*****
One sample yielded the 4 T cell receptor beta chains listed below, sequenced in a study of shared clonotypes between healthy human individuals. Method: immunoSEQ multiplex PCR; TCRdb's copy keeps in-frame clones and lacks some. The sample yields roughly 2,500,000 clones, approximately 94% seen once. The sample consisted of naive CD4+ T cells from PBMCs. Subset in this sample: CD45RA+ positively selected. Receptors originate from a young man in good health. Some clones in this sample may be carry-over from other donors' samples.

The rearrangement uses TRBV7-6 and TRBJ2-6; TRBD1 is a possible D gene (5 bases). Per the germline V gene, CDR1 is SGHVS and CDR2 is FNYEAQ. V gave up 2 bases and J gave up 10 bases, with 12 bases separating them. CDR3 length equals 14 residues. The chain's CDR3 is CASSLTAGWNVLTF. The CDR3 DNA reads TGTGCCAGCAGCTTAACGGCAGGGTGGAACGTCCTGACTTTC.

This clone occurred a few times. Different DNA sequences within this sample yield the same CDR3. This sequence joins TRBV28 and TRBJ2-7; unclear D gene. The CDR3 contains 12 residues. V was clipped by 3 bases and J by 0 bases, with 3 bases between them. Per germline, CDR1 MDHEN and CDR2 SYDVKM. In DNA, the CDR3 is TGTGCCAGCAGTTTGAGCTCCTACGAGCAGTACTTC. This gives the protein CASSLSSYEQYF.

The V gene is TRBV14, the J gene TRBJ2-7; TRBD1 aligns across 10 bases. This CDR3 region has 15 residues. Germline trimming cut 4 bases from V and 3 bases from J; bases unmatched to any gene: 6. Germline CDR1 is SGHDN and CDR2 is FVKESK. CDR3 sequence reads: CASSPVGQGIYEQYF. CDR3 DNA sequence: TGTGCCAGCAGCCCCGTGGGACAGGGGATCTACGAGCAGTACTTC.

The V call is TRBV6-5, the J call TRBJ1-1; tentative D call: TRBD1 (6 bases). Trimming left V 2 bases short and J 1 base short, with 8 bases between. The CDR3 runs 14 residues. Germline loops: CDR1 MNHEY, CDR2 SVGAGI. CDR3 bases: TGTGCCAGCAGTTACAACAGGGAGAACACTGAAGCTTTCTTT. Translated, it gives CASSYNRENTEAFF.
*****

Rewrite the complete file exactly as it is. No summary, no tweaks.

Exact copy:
One sample yielded the 4 T cell receptor beta chains listed below, sequenced in a study of shared clonotypes between healthy human individuals. Method: immunoSEQ multiplex PCR; TCRdb's copy keeps in-frame clones and lacks some. The sample yields roughly 2,500,000 clones, approximately 94% seen once. The sample consisted of naive CD4+ T cells from PBMCs. Subset in this sample: CD45RA+ positively selected. Receptors originate from a young man in good health. Some clones in this sample may be carry-over from other donors' samples.

The rearrangement uses TRBV7-6 and TRBJ2-6; TRBD1 is a possible D gene (5 bases). Per the germline V gene, CDR1 is SGHVS and CDR2 is FNYEAQ. V gave up 2 bases and J gave up 10 bases, with 12 bases separating them. CDR3 length equals 14 residues. The chain's CDR3 is CASSLTAGWNVLTF. The CDR3 DNA reads TGTGCCAGCAGCTTAACGGCAGGGTGGAACGTCCTGACTTTC.

This clone occurred a few times. Different DNA sequences within this sample yield the same CDR3. This sequence joins TRBV28 and TRBJ2-7; unclear D gene. The CDR3 contains 12 residues. V was clipped by 3 bases and J by 0 bases, with 3 bases between them. Per germline, CDR1 MDHEN and CDR2 SYDVKM. In DNA, the CDR3 is TGTGCCAGCAGTTTGAGCTCCTACGAGCAGTACTTC. This gives the protein CASSLSSYEQYF.

The V gene is TRBV14, the J gene TRBJ2-7; TRBD1 aligns across 10 bases. This CDR3 region has 15 residues. Germline trimming cut 4 bases from V and 3 bases from J; bases unmatched to any gene: 6. Germline CDR1 is SGHDN and CDR2 is FVKESK. CDR3 sequence reads: CASSPVGQGIYEQYF. CDR3 DNA sequence: TGTGCCAGCAGCCCCGTGGGACAGGGGATCTACGAGCAGTACTTC.

The V call is TRBV6-5, the J call TRBJ1-1; tentative D call: TRBD1 (6 bases). Trimming left V 2 bases short and J 1 base short, with 8 bases between. The CDR3 runs 14 residues. Germline loops: CDR1 MNHEY, CDR2 SVGAGI. CDR3 bases: TGTGCCAGCAGTTACAACAGGGAGAACACTGAAGCTTTCTTT. Translated, it gives CASSYNRENTEAFF.